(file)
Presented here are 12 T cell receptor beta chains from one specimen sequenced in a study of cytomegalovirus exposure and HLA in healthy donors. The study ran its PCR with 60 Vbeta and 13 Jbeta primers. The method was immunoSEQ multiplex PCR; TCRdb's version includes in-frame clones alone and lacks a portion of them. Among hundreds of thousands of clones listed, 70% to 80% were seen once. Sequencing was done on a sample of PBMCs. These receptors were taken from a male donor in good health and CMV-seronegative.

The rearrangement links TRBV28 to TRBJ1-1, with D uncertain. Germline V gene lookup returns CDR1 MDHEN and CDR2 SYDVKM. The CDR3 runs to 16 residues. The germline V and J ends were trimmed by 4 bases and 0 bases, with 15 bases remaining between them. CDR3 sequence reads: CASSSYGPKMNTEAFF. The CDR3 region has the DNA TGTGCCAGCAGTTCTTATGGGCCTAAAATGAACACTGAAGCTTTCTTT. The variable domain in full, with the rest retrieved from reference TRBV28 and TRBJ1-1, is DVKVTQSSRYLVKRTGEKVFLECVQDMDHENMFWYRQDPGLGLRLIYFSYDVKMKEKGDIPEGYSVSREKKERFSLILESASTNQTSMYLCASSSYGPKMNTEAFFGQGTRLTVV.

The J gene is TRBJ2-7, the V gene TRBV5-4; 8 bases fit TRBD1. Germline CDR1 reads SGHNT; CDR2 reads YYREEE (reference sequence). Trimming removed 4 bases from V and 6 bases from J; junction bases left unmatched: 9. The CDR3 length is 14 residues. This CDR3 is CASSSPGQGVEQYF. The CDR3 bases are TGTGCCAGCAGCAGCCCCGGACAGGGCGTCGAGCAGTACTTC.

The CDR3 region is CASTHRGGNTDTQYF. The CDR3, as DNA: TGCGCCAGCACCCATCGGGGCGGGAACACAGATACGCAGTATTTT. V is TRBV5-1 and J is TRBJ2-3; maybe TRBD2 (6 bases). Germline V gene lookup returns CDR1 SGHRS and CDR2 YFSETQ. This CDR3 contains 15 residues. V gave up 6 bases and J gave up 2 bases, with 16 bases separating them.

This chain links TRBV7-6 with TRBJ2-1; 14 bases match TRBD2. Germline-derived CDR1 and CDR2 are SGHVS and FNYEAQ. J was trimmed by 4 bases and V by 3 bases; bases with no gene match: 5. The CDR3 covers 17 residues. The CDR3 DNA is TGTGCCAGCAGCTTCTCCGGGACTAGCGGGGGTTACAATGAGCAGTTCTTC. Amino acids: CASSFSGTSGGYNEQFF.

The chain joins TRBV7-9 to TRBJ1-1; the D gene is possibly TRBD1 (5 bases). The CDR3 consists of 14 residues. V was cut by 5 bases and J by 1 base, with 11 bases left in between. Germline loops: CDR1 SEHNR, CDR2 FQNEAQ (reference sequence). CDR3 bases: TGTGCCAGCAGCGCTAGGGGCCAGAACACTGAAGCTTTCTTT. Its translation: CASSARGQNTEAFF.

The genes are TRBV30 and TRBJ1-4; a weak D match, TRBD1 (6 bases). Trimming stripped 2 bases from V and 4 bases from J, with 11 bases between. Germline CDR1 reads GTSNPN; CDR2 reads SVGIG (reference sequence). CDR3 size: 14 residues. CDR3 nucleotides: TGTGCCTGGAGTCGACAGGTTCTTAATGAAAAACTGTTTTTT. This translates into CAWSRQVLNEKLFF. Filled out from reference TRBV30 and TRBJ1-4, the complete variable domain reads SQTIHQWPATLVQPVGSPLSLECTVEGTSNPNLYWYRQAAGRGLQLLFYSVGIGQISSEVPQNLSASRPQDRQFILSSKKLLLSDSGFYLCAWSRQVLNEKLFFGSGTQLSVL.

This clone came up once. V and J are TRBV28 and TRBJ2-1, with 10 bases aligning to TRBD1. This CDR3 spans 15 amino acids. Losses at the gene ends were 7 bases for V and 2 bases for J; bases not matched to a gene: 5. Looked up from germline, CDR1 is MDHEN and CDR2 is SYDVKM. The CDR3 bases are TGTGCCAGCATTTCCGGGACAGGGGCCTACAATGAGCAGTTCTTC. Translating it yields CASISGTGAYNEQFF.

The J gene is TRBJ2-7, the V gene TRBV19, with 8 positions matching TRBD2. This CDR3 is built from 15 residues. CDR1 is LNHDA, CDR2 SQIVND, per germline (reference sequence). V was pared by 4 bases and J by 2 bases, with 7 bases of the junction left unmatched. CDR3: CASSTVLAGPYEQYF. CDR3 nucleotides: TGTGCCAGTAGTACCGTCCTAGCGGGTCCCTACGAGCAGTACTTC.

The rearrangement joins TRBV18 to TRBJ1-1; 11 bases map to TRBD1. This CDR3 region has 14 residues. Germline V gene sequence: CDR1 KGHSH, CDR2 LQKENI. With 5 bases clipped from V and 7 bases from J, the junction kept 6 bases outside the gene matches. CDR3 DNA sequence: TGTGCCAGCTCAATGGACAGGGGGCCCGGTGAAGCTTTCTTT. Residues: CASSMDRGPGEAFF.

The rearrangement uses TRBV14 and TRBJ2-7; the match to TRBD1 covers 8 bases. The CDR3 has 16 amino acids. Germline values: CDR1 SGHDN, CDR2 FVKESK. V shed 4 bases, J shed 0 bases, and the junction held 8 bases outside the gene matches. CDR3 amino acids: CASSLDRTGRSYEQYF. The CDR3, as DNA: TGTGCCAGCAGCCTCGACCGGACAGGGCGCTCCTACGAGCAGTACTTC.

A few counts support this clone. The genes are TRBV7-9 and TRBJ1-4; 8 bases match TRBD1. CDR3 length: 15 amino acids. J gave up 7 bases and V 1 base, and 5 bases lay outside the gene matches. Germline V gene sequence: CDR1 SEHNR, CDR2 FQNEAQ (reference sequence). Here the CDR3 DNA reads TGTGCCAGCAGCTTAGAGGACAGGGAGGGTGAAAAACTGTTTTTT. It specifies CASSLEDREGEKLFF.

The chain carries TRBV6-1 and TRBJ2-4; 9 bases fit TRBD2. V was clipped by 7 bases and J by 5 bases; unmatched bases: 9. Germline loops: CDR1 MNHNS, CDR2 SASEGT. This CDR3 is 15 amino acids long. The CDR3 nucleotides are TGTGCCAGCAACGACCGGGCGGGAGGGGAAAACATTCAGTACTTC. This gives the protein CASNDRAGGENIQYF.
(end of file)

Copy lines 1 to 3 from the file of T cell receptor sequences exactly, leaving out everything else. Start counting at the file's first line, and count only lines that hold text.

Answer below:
Presented here are 12 T cell receptor beta chains from one specimen sequenced in a study of cytomegalovirus exposure and HLA in healthy donors. The study ran its PCR with 60 Vbeta and 13 Jbeta primers. The method was immunoSEQ multiplex PCR; TCRdb's version includes in-frame clones alone and lacks a portion of them. Among hundreds of thousands of clones listed, 70% to 80% were seen once. Sequencing was done on a sample of PBMCs. These receptors were taken from a male donor in good health and CMV-seronegative.

The rearrangement links TRBV28 to TRBJ1-1, with D uncertain. Germline V gene lookup returns CDR1 MDHEN and CDR2 SYDVKM. The CDR3 runs to 16 residues. The germline V and J ends were trimmed by 4 bases and 0 bases, with 15 bases remaining between them. CDR3 sequence reads: CASSSYGPKMNTEAFF. The CDR3 region has the DNA TGTGCCAGCAGTTCTTATGGGCCTAAAATGAACACTGAAGCTTTCTTT. The variable domain in full, with the rest retrieved from reference TRBV28 and TRBJ1-1, is DVKVTQSSRYLVKRTGEKVFLECVQDMDHENMFWYRQDPGLGLRLIYFSYDVKMKEKGDIPEGYSVSREKKERFSLILESASTNQTSMYLCASSSYGPKMNTEAFFGQGTRLTVV.

The J gene is TRBJ2-7, the V gene TRBV5-4; 8 bases fit TRBD1. Germline CDR1 reads SGHNT; CDR2 reads YYREEE (reference sequence). Trimming removed 4 bases from V and 6 bases from J; junction bases left unmatched: 9. The CDR3 length is 14 residues. This CDR3 is CASSSPGQGVEQYF. The CDR3 bases are TGTGCCAGCAGCAGCCCCGGACAGGGCGTCGAGCAGTACTTC.